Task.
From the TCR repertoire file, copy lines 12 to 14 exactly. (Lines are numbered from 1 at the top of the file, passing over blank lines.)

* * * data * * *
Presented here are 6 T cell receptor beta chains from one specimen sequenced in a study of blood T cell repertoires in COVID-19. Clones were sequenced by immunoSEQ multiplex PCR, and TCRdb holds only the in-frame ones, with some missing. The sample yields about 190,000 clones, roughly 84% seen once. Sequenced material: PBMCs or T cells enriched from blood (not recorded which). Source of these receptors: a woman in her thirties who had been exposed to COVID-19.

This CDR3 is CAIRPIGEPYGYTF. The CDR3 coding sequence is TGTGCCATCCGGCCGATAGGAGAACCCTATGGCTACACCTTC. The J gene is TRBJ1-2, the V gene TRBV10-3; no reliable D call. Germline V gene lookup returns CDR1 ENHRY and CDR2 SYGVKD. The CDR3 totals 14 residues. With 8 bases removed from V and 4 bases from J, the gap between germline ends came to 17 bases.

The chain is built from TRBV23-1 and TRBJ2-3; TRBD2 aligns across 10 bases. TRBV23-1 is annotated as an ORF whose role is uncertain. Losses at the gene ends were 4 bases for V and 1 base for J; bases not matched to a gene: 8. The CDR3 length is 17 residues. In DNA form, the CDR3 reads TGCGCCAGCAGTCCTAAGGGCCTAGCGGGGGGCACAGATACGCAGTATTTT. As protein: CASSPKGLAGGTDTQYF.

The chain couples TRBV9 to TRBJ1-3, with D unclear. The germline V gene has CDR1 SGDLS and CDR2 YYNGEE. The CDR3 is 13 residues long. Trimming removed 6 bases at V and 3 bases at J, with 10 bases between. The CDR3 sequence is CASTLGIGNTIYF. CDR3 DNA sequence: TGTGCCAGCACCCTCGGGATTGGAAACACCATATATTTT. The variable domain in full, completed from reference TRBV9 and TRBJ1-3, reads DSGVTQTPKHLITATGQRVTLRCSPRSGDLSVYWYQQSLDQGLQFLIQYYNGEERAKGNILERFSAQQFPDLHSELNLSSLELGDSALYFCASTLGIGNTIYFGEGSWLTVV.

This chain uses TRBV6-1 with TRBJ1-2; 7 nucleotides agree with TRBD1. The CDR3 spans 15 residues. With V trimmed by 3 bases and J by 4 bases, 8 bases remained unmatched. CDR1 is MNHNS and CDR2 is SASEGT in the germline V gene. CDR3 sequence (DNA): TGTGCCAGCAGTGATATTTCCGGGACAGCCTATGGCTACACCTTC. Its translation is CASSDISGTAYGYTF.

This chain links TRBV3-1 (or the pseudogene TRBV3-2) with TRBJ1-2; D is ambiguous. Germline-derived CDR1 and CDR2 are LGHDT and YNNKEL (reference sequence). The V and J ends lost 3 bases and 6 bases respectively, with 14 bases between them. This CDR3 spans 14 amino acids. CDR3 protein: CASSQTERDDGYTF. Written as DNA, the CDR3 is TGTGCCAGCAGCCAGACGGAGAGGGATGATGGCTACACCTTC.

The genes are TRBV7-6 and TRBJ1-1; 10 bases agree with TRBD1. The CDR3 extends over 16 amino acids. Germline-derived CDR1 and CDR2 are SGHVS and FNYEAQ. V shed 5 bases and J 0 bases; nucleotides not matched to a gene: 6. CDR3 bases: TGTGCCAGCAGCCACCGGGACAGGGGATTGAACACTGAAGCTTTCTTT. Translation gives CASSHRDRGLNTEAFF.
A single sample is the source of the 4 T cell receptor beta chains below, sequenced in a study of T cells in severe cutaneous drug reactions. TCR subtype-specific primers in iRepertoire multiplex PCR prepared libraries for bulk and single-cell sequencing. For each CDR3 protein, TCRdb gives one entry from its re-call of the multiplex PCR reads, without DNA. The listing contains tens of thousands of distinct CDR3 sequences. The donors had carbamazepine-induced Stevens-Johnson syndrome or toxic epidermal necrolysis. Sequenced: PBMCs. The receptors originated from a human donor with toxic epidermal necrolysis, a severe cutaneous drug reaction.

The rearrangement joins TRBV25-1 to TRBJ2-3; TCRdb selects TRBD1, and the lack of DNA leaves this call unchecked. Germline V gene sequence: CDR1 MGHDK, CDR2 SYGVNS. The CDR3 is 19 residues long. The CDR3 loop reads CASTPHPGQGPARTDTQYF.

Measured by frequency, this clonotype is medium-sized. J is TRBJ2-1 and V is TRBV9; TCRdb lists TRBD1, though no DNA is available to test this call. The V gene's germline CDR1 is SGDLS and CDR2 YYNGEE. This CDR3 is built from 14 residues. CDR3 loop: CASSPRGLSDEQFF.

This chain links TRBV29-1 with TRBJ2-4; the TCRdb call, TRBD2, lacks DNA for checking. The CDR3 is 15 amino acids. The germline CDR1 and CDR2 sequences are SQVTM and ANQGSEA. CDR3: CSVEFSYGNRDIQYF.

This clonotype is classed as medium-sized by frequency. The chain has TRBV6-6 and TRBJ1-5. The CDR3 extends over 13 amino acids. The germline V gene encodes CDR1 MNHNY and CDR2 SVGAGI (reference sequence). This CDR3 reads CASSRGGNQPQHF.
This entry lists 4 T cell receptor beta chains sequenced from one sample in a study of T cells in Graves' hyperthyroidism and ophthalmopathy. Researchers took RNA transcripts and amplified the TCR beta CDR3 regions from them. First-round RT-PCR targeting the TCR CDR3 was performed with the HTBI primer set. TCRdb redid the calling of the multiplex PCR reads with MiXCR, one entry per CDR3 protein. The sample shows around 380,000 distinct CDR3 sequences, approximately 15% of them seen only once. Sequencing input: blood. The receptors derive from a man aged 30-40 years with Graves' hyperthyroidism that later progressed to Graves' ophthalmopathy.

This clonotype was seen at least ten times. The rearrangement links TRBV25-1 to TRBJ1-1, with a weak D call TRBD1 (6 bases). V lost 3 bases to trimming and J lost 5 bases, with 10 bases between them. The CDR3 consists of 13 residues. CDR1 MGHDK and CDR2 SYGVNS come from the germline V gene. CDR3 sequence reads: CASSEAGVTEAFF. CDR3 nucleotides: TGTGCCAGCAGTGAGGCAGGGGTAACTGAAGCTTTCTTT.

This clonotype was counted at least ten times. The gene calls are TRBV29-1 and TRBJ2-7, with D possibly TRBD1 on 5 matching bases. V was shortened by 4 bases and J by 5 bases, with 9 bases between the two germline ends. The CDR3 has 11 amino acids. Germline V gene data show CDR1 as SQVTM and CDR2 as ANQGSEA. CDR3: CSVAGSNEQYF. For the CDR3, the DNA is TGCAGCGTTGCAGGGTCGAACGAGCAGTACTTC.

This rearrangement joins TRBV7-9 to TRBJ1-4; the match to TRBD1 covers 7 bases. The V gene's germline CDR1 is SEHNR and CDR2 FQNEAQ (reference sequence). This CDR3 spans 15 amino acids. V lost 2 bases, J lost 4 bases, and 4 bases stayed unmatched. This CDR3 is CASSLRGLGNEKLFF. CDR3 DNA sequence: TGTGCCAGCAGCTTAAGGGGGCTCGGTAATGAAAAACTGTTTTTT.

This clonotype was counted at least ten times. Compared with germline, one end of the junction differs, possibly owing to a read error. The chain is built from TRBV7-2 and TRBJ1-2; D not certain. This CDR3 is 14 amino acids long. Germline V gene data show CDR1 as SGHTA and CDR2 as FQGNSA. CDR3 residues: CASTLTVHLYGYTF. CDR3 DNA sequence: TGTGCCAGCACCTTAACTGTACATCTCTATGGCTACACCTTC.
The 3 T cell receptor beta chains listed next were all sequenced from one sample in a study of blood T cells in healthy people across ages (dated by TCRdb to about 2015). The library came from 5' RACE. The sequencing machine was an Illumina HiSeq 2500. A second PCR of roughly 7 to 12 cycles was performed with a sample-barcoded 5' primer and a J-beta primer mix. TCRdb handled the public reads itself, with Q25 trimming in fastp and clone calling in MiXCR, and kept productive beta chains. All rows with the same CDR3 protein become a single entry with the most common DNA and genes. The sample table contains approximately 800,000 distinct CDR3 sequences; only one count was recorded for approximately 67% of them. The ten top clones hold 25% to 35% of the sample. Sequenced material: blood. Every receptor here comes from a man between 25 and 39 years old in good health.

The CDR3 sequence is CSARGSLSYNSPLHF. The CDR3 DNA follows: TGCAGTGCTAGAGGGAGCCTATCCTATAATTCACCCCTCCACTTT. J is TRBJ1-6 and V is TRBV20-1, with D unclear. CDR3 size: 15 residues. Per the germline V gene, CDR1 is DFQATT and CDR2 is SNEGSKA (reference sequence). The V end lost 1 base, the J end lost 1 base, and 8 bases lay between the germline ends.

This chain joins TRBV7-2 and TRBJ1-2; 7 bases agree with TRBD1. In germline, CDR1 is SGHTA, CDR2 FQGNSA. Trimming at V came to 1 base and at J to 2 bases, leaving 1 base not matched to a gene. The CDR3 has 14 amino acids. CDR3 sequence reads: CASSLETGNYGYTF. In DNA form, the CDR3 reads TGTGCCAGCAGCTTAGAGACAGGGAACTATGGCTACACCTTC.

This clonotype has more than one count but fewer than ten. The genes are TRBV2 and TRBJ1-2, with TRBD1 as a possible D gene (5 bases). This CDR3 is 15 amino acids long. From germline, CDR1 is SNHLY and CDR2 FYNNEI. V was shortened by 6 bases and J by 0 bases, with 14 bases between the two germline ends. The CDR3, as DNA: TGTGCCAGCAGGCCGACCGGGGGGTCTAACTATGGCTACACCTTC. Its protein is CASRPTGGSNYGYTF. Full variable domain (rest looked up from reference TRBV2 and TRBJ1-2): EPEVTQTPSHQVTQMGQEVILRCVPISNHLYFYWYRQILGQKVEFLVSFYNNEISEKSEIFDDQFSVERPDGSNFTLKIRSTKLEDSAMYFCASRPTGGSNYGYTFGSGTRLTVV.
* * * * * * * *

This clonotype is classed as medium-sized by frequency. The chain has TRBV6-6 and TRBJ1-5. The CDR3 extends over 13 amino acids. The germline V gene encodes CDR1 MNHNY and CDR2 SVGAGI (reference sequence). This CDR3 reads CASSRGGNQPQHF.
This entry lists 4 T cell receptor beta chains sequenced from one sample in a study of T cells in Graves' hyperthyroidism and ophthalmopathy. Researchers took RNA transcripts and amplified the TCR beta CDR3 regions from them. First-round RT-PCR targeting the TCR CDR3 was performed with the HTBI primer set. TCRdb redid the calling of the multiplex PCR reads with MiXCR, one entry per CDR3 protein. The sample shows around 380,000 distinct CDR3 sequences, approximately 15% of them seen only once. Sequencing input: blood. The receptors derive from a man aged 30-40 years with Graves' hyperthyroidism that later progressed to Graves' ophthalmopathy.

This clonotype was seen at least ten times. The rearrangement links TRBV25-1 to TRBJ1-1, with a weak D call TRBD1 (6 bases). V lost 3 bases to trimming and J lost 5 bases, with 10 bases between them. The CDR3 consists of 13 residues. CDR1 MGHDK and CDR2 SYGVNS come from the germline V gene. CDR3 sequence reads: CASSEAGVTEAFF. CDR3 nucleotides: TGTGCCAGCAGTGAGGCAGGGGTAACTGAAGCTTTCTTT.